Private consumption spending, which accounts for 55-60% of GDP, extended a downtrend as growth slid to 2.7%. Investment activity contracted for a third consecutive quarter and shrank 6.5%. The data clearly suggests that the root cause of the economic decline is a demand drought caused by a multitude of factors induced by the pandemic (fear being the greatest of them). To encourage consumers to spend, the Government needs to provide a fiscal stimulus - one that puts money directly into the consumer’s pocket, revitalizing the appetite for goods and services and spur investors’ confidence.

 Impact of COVID-19 on Indian Economy: Will the Atma Nirbhar COVID-19 Stimulus Package be Sufficient for India's Economic Recovery? 

Another major concern is the remigration of migrant workers and informal sector workers to their hometowns as resources wane out and the lack of adequate living space hits hard, especially in a pandemic that requires physical distancing. These migrant workers were a vital piece in the country’s economy, responsible for a whopping 10% to the GDP. Consequently, despite the ease in restrictions, businesses are finding it hard to regain their footing due to labour shortages. The immediate course of action for the Government should be to provide them with an emergency income until the situation recuperates. To make working in cities an attractive option for them the center needs to revise workplace social security laws and minimum wage standards.

Looking at the present state of events, the decision to reopen economic production might seem logical. But the virus doesn't care for the economy in the least. Opening up of workplaces even before the number of cases have peaked can pose an extraordinary challenge in the months to come. The already overburdened healthcare system in India might not be able to handle the increased number of patients this decision will inevitably accompany. One might argue that the increased investment in the healthcare sector has strengthened it enough to handle the surge, but it's important to note the even though ventilators and beds can be manufactured at an increased rate, dearth of skilled healthcare professionals will exist. Increasing the size of the workforce requires carefully planned investment in education and skill development.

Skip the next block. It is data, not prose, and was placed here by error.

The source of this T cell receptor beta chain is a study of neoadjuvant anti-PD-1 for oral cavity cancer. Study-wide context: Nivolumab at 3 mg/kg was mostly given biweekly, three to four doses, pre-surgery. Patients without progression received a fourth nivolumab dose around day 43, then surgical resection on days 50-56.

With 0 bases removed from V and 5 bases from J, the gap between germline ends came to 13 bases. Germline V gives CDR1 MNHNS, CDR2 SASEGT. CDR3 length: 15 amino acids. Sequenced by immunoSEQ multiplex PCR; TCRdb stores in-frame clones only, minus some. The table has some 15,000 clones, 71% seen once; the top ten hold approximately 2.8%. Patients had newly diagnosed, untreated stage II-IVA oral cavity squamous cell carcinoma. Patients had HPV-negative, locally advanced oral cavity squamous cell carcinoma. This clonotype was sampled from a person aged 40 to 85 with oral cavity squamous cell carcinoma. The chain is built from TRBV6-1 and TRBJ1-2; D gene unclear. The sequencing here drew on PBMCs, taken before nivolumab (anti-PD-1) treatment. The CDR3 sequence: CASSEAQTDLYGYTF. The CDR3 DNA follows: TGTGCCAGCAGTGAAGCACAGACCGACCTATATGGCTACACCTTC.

While the Indian economy battles the virus and its ramifications, the Chinese government has leveraged its early containment of the virus to the fullest by following a calibrated approach - one that stems from a deliberate and strategic progression conceived over the years.

These progressive measures can put China on the apex of emerging industries like high-end equipment manufacturing, unmanned vehicles and cybersecurity.

Competing with these "early bird" advantages of China would require a well-planned and calibrated action plan from the Indian Government, the lack of which has been ‘apparent’ to say the least.

The RBI, which cut interest rates on May 22nd has been explicit in its predictions that the financial state of the nation can begin to recover no sooner than October 2020. But for even that to happen, the Center needs to be a lot more proactive with its policies.


Written by Samarth Arora